Stripping is hard work! For those of you who know what I’m talking about, you know that stripping is hard and not all fun and games. NOW I know why people pay a great stripper, cause it’s long hours in the heat and has sucked the energy out of me big time.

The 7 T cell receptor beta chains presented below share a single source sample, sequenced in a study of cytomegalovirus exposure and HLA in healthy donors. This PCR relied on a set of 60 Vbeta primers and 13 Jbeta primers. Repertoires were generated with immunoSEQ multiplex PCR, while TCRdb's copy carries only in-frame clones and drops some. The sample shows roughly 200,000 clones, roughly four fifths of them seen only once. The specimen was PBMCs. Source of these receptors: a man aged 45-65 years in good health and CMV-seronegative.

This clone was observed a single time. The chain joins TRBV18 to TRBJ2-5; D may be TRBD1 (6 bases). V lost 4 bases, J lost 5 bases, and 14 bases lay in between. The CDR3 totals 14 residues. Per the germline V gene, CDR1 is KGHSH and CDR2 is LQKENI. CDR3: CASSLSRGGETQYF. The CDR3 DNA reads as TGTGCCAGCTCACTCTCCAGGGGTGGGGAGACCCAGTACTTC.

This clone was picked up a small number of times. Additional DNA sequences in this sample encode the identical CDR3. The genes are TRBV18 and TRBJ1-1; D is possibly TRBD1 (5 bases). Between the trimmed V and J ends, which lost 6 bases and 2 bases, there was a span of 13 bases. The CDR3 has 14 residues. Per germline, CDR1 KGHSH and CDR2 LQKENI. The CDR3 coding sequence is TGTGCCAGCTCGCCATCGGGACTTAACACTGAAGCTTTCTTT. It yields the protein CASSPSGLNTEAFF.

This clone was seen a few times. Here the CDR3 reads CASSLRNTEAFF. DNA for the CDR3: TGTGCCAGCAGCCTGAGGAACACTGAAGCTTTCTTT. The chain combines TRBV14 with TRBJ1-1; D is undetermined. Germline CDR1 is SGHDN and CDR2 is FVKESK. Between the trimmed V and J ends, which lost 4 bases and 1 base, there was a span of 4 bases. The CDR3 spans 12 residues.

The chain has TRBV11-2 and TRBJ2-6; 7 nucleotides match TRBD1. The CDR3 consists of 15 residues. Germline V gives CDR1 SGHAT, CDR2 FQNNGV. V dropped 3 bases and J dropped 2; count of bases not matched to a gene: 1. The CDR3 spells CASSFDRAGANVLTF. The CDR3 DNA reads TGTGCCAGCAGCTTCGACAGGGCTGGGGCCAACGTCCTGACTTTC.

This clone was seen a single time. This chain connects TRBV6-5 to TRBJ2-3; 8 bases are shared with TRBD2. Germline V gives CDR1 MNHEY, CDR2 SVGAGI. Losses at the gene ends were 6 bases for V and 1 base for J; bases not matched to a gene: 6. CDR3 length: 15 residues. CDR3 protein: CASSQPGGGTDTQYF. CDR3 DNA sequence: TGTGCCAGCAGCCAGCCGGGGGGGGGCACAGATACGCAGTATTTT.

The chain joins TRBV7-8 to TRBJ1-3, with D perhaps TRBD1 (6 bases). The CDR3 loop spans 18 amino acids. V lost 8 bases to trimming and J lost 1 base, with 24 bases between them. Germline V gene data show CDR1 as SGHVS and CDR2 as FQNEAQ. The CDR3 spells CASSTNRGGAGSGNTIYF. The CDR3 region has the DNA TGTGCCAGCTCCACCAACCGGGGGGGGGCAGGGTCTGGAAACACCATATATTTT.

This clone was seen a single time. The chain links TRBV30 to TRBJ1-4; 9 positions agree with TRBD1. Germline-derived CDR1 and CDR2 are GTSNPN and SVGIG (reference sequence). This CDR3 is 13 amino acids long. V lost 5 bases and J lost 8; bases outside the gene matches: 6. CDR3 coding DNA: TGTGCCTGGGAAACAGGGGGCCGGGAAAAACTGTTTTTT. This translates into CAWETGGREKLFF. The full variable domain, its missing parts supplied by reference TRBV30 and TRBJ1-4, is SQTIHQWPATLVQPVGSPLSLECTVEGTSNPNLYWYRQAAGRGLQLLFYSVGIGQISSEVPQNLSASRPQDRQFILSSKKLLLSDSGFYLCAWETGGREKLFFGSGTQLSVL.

Now, for those of you with dirty minds who don’t know what I look like…you might think I’m talking about actual STRIPPERS or implying that I am a Stripper. Nope, far from the truth. I’m talking about the process it takes to get messed-up vanished wood all the way back down to just wood. The process involves stripping it by hand with a blade and heat gun, then sanding it, cleaning it with acid and finally putting on a 50/50 layer of varnish and paint thinner as a priming layer. Most of this process can’t be done in one day for larger teak areas (if you’re gonna do it right). It’s an exhausting slow process. Then if you’ve taken your teak all the way back down to raw wood…you’re supposed to put about 10 layers of varnish back onto the wood to get a build layer. Between each layer, you’ve go to let it dry for 24-36 hours, so it’s a process. Lastly, most folks put on a clear-coat layer that requires 1-3 coats, with 24 hours between coats. Soooo, you want an older boat with lots of teak? Think through it carefully or be prepared to pay. Either way if you have a boat with teak…..you pay the price- either in cash or sweat equity, you’re gonna pay. My wife retires in July with lots of friends and family coming into town, so I’ve told her I would get the brightwork (teak) and the rest of the curtains done before the parties. But, since its nearly middle of June, I’m probably a bit behind. The good news is that I’m about done with one of my last storage “sheds”…Minney’s run this week and the rest of the stuff either goes on the boat or goes to my parents for storage till we get back. This is huge for us, as we’ve had the shed for the last three years and it’s time to give it up since we’re zeroing in on November. We’re working hard to get prepped to leave; working on finding a mechanic to help with our oil leaks and working with a crack electronics specialist to get our long haul communications installed over the summer; I’ve confident in our progress.
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